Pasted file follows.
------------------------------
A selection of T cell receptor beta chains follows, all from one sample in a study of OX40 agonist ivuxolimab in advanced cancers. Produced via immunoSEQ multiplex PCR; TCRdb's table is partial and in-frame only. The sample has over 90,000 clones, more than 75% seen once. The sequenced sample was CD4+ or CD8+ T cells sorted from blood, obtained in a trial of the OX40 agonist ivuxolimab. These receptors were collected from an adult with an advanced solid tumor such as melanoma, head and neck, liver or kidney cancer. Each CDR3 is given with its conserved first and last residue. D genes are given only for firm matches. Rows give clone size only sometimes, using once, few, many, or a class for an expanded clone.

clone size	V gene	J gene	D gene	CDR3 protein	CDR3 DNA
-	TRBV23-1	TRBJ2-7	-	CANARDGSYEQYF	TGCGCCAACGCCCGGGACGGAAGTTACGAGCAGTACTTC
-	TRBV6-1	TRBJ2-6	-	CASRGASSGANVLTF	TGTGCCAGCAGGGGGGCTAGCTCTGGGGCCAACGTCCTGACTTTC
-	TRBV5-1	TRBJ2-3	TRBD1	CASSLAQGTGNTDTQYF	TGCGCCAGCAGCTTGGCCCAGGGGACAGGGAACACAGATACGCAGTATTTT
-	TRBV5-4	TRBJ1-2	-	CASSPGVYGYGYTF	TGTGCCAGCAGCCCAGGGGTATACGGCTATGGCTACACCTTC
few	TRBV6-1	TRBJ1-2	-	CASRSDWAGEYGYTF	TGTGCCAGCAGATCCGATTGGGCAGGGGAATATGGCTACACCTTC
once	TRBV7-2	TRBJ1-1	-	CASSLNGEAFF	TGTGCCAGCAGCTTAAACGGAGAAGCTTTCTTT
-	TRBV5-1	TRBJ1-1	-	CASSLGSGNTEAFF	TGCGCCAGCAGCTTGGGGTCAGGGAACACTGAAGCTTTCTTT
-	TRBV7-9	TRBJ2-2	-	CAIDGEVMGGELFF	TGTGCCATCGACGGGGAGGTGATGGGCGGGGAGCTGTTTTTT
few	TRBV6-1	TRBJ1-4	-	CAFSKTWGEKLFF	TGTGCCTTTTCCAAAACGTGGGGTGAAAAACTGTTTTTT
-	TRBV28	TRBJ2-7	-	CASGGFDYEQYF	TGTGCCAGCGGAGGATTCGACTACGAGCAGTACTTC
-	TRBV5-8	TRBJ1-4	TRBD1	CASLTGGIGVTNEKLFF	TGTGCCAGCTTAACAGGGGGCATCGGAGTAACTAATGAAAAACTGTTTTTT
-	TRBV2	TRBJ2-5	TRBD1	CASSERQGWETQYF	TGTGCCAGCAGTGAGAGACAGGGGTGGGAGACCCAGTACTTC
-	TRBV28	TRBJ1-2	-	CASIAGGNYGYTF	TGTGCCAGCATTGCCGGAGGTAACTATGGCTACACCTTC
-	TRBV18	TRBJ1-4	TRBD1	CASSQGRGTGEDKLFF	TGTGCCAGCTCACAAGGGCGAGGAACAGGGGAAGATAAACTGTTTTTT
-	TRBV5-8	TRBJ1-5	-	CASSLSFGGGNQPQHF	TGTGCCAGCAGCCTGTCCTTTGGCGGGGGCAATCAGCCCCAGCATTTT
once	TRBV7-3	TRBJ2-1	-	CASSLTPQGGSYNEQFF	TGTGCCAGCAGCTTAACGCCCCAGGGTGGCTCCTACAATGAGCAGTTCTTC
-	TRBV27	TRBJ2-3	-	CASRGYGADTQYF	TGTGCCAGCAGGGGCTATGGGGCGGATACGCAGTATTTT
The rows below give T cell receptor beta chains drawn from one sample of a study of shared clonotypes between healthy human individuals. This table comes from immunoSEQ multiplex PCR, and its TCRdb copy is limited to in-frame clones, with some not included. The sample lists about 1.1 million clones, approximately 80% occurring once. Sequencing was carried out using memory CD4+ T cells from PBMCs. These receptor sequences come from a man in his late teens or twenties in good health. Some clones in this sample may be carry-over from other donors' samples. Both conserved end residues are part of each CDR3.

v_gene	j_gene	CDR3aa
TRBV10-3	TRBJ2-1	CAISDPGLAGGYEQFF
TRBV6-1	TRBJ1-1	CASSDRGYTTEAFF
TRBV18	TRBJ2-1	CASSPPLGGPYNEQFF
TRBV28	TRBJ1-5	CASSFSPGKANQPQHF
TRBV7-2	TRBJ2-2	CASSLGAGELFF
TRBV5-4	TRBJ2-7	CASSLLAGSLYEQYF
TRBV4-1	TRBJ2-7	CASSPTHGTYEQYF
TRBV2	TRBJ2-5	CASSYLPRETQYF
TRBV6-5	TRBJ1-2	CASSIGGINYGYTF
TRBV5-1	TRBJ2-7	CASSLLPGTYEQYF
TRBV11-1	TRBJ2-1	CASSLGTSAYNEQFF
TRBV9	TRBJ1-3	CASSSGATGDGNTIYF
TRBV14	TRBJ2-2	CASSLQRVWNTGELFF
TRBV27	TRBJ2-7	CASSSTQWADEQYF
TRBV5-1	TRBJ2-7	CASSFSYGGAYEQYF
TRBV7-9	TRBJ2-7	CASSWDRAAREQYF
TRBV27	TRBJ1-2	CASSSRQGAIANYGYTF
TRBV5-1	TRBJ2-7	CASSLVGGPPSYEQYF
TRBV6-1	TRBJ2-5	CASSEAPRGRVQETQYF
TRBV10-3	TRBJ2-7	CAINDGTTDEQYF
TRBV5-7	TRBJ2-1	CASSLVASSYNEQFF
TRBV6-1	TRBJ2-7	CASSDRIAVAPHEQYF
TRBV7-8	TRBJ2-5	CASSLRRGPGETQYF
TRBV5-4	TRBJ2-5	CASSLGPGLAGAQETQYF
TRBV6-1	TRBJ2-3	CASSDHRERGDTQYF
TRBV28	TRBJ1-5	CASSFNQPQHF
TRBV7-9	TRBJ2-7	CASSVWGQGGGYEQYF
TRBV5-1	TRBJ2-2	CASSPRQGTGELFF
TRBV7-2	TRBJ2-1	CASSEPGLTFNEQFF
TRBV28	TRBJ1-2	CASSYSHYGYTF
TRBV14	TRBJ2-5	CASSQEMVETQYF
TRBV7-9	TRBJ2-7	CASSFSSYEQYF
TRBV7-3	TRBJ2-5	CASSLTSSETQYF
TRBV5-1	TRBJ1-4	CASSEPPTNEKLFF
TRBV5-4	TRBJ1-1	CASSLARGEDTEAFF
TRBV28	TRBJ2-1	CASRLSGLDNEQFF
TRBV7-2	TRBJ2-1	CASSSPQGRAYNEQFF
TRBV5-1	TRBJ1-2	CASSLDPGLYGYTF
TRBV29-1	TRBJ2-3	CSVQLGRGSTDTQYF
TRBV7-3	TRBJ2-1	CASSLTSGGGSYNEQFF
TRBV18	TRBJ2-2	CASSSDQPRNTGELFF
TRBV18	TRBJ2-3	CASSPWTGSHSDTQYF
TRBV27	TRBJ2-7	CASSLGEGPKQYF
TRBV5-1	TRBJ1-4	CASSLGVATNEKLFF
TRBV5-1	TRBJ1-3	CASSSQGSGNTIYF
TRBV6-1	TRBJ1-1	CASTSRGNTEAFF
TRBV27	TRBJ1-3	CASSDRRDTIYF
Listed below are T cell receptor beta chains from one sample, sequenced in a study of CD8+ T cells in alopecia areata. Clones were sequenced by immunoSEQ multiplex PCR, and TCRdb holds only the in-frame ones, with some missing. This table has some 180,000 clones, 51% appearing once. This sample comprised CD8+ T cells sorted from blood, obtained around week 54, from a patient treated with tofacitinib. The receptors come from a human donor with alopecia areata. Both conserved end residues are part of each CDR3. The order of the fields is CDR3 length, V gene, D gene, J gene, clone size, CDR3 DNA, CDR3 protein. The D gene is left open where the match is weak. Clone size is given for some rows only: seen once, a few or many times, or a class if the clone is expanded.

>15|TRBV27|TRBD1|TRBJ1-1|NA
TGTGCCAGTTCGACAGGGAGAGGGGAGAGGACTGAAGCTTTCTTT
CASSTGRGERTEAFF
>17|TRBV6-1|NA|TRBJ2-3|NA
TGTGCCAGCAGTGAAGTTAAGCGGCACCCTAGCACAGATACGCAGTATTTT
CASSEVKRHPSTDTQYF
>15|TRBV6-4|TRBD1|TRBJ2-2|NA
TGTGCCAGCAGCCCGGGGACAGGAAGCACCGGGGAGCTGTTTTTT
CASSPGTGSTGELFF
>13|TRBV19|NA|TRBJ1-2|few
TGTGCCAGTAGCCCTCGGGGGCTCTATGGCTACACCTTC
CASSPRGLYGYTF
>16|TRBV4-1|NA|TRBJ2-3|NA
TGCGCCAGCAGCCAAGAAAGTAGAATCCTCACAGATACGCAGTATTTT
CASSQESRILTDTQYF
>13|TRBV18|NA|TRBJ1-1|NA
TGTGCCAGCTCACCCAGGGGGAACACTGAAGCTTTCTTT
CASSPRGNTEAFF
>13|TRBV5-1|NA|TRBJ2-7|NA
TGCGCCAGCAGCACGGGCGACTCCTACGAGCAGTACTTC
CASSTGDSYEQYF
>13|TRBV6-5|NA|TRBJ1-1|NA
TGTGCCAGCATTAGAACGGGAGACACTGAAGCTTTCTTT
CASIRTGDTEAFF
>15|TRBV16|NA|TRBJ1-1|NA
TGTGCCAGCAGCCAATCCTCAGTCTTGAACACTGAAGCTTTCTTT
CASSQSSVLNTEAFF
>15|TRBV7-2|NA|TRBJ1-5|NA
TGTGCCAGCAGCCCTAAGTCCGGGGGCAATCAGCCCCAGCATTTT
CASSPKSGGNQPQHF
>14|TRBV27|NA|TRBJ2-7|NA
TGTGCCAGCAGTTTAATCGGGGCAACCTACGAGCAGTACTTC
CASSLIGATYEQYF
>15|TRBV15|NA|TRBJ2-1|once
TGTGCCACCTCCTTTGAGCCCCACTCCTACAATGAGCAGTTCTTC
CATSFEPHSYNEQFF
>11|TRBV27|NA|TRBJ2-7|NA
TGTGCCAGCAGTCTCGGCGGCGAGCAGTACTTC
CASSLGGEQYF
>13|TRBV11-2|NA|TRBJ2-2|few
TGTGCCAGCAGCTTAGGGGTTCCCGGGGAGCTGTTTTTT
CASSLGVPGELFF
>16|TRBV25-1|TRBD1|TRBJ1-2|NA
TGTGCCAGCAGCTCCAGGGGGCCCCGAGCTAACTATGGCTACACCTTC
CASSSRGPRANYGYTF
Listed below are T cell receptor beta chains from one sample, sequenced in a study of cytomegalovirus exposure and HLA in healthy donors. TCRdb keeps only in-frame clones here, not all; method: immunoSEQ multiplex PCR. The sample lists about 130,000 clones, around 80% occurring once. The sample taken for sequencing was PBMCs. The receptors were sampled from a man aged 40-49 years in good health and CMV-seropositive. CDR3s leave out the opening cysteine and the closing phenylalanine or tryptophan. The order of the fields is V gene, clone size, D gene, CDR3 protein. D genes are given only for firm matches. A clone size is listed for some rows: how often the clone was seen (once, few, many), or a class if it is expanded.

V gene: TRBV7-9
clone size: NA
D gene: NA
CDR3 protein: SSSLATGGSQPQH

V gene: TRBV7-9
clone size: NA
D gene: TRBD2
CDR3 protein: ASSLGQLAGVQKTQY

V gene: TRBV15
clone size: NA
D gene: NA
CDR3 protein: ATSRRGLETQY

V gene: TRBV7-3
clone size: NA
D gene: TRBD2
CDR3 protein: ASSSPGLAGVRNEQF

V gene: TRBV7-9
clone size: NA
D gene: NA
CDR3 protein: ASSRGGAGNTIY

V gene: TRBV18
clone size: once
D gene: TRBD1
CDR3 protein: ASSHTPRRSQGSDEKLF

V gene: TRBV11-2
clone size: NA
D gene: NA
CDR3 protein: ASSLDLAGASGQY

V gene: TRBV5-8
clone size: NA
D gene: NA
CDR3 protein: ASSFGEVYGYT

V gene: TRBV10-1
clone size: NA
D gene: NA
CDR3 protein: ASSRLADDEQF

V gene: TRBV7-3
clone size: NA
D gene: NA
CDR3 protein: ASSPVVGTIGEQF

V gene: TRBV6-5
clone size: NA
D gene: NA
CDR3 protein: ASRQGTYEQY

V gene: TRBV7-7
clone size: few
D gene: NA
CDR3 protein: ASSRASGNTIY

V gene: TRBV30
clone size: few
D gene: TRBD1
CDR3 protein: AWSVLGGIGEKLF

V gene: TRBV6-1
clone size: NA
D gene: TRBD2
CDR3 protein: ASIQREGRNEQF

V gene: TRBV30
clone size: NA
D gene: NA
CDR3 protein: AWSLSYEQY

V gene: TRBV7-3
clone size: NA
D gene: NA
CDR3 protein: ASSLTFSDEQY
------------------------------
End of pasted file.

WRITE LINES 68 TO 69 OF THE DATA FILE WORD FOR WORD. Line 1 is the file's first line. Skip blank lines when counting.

TRBV27	TRBJ1-3	CASSDRRDTIYF
Listed below are T cell receptor beta chains from one sample, sequenced in a study of CD8+ T cells in alopecia areata. Clones were sequenced by immunoSEQ multiplex PCR, and TCRdb holds only the in-frame ones, with some missing. This table has some 180,000 clones, 51% appearing once. This sample comprised CD8+ T cells sorted from blood, obtained around week 54, from a patient treated with tofacitinib. The receptors come from a human donor with alopecia areata. Both conserved end residues are part of each CDR3. The order of the fields is CDR3 length, V gene, D gene, J gene, clone size, CDR3 DNA, CDR3 protein. The D gene is left open where the match is weak. Clone size is given for some rows only: seen once, a few or many times, or a class if the clone is expanded.